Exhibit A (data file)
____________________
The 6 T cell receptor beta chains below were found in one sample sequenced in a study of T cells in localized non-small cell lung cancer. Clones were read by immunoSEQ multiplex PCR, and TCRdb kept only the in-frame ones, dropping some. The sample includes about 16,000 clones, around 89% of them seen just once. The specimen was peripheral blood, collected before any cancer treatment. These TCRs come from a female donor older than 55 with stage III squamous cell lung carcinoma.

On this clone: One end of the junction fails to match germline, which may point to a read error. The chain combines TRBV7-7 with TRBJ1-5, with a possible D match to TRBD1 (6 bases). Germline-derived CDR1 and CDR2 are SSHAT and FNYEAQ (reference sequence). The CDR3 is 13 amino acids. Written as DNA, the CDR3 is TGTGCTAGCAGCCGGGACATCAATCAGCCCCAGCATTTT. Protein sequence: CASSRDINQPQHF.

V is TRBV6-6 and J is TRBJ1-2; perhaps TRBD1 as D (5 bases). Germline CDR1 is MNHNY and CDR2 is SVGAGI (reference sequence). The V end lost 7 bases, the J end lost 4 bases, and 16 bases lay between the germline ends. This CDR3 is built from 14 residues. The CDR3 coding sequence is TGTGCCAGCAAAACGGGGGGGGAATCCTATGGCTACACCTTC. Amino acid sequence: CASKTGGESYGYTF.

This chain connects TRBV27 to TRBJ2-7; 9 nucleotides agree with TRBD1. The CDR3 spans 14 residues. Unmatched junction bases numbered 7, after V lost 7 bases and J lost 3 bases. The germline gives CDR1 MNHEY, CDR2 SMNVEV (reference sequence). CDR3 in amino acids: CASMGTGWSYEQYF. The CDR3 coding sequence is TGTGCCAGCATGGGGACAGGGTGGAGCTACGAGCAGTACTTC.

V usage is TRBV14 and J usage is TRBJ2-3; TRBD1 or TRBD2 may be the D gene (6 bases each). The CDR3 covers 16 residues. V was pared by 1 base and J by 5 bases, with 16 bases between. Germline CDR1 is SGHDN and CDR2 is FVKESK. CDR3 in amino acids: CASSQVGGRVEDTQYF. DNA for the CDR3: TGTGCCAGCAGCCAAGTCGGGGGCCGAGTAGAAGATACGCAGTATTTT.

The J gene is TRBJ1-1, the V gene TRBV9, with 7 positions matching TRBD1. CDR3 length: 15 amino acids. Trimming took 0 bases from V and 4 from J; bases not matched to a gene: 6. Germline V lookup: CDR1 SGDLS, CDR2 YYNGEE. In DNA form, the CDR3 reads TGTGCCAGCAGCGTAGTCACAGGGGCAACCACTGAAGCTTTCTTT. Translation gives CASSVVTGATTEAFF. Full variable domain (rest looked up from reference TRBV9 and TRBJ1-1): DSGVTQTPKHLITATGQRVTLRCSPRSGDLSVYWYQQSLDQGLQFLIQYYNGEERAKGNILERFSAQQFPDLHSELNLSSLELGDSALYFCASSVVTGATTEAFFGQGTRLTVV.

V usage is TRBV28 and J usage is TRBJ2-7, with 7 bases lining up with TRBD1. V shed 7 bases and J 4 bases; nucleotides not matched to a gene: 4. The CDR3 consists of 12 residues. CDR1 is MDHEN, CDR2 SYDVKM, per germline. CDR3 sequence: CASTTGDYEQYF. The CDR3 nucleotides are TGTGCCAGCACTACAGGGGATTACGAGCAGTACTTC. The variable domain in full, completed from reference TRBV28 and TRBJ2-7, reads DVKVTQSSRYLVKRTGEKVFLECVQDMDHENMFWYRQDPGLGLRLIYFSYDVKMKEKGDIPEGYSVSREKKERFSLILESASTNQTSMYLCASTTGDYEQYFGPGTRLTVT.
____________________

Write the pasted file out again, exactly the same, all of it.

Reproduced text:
The 6 T cell receptor beta chains below were found in one sample sequenced in a study of T cells in localized non-small cell lung cancer. Clones were read by immunoSEQ multiplex PCR, and TCRdb kept only the in-frame ones, dropping some. The sample includes about 16,000 clones, around 89% of them seen just once. The specimen was peripheral blood, collected before any cancer treatment. These TCRs come from a female donor older than 55 with stage III squamous cell lung carcinoma.

On this clone: One end of the junction fails to match germline, which may point to a read error. The chain combines TRBV7-7 with TRBJ1-5, with a possible D match to TRBD1 (6 bases). Germline-derived CDR1 and CDR2 are SSHAT and FNYEAQ (reference sequence). The CDR3 is 13 amino acids. Written as DNA, the CDR3 is TGTGCTAGCAGCCGGGACATCAATCAGCCCCAGCATTTT. Protein sequence: CASSRDINQPQHF.

V is TRBV6-6 and J is TRBJ1-2; perhaps TRBD1 as D (5 bases). Germline CDR1 is MNHNY and CDR2 is SVGAGI (reference sequence). The V end lost 7 bases, the J end lost 4 bases, and 16 bases lay between the germline ends. This CDR3 is built from 14 residues. The CDR3 coding sequence is TGTGCCAGCAAAACGGGGGGGGAATCCTATGGCTACACCTTC. Amino acid sequence: CASKTGGESYGYTF.

This chain connects TRBV27 to TRBJ2-7; 9 nucleotides agree with TRBD1. The CDR3 spans 14 residues. Unmatched junction bases numbered 7, after V lost 7 bases and J lost 3 bases. The germline gives CDR1 MNHEY, CDR2 SMNVEV (reference sequence). CDR3 in amino acids: CASMGTGWSYEQYF. The CDR3 coding sequence is TGTGCCAGCATGGGGACAGGGTGGAGCTACGAGCAGTACTTC.

V usage is TRBV14 and J usage is TRBJ2-3; TRBD1 or TRBD2 may be the D gene (6 bases each). The CDR3 covers 16 residues. V was pared by 1 base and J by 5 bases, with 16 bases between. Germline CDR1 is SGHDN and CDR2 is FVKESK. CDR3 in amino acids: CASSQVGGRVEDTQYF. DNA for the CDR3: TGTGCCAGCAGCCAAGTCGGGGGCCGAGTAGAAGATACGCAGTATTTT.

The J gene is TRBJ1-1, the V gene TRBV9, with 7 positions matching TRBD1. CDR3 length: 15 amino acids. Trimming took 0 bases from V and 4 from J; bases not matched to a gene: 6. Germline V lookup: CDR1 SGDLS, CDR2 YYNGEE. In DNA form, the CDR3 reads TGTGCCAGCAGCGTAGTCACAGGGGCAACCACTGAAGCTTTCTTT. Translation gives CASSVVTGATTEAFF. Full variable domain (rest looked up from reference TRBV9 and TRBJ1-1): DSGVTQTPKHLITATGQRVTLRCSPRSGDLSVYWYQQSLDQGLQFLIQYYNGEERAKGNILERFSAQQFPDLHSELNLSSLELGDSALYFCASSVVTGATTEAFFGQGTRLTVV.

V usage is TRBV28 and J usage is TRBJ2-7, with 7 bases lining up with TRBD1. V shed 7 bases and J 4 bases; nucleotides not matched to a gene: 4. The CDR3 consists of 12 residues. CDR1 is MDHEN, CDR2 SYDVKM, per germline. CDR3 sequence: CASTTGDYEQYF. The CDR3 nucleotides are TGTGCCAGCACTACAGGGGATTACGAGCAGTACTTC. The variable domain in full, completed from reference TRBV28 and TRBJ2-7, reads DVKVTQSSRYLVKRTGEKVFLECVQDMDHENMFWYRQDPGLGLRLIYFSYDVKMKEKGDIPEGYSVSREKKERFSLILESASTNQTSMYLCASTTGDYEQYFGPGTRLTVT.